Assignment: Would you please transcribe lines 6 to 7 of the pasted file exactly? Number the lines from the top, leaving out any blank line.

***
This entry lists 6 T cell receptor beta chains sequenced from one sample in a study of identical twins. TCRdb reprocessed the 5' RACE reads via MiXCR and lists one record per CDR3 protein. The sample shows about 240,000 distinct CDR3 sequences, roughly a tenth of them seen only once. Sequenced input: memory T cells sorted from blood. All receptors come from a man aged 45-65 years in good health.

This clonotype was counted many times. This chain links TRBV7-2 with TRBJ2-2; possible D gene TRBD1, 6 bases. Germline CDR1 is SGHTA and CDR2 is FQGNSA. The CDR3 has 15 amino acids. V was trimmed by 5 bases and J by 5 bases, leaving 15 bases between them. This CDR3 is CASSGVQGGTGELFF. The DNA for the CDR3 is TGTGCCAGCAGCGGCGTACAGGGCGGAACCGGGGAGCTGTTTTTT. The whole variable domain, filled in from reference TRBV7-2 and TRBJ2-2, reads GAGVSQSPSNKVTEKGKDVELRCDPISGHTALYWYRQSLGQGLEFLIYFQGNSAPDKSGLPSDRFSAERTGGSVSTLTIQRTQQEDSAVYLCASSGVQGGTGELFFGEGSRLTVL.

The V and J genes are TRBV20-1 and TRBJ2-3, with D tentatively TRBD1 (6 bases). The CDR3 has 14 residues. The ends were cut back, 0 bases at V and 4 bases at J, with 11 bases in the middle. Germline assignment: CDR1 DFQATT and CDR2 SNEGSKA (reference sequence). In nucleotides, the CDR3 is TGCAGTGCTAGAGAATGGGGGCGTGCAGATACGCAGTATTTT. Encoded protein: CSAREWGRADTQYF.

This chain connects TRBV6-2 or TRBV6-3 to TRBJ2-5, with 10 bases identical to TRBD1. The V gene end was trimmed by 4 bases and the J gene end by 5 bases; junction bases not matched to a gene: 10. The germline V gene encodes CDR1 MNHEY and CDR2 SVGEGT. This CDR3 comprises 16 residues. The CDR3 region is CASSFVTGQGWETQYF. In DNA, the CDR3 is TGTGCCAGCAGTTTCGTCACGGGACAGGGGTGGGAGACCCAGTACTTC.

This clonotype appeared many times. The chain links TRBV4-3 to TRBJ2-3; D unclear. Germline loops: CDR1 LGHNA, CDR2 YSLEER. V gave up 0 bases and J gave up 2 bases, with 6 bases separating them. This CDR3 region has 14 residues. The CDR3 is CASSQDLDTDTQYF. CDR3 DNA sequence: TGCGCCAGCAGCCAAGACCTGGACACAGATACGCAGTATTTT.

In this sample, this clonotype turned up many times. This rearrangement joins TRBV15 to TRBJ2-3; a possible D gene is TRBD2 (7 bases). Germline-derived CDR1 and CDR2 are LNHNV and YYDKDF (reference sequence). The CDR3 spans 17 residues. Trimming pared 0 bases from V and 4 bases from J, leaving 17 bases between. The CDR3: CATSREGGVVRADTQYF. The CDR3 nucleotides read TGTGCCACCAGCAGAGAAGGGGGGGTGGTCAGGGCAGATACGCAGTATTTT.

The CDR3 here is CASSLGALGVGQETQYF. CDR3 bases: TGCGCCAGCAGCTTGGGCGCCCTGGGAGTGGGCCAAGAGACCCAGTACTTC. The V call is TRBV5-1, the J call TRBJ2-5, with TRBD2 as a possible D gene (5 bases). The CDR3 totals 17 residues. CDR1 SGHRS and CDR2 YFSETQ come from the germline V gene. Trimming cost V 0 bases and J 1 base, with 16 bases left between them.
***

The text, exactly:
In this sample, this clonotype turned up many times. This rearrangement joins TRBV15 to TRBJ2-3; a possible D gene is TRBD2 (7 bases). Germline-derived CDR1 and CDR2 are LNHNV and YYDKDF (reference sequence). The CDR3 spans 17 residues. Trimming pared 0 bases from V and 4 bases from J, leaving 17 bases between. The CDR3: CATSREGGVVRADTQYF. The CDR3 nucleotides read TGTGCCACCAGCAGAGAAGGGGGGGTGGTCAGGGCAGATACGCAGTATTTT.

The CDR3 here is CASSLGALGVGQETQYF. CDR3 bases: TGCGCCAGCAGCTTGGGCGCCCTGGGAGTGGGCCAAGAGACCCAGTACTTC. The V call is TRBV5-1, the J call TRBJ2-5, with TRBD2 as a possible D gene (5 bases). The CDR3 totals 17 residues. CDR1 SGHRS and CDR2 YFSETQ come from the germline V gene. Trimming cost V 0 bases and J 1 base, with 16 bases left between them.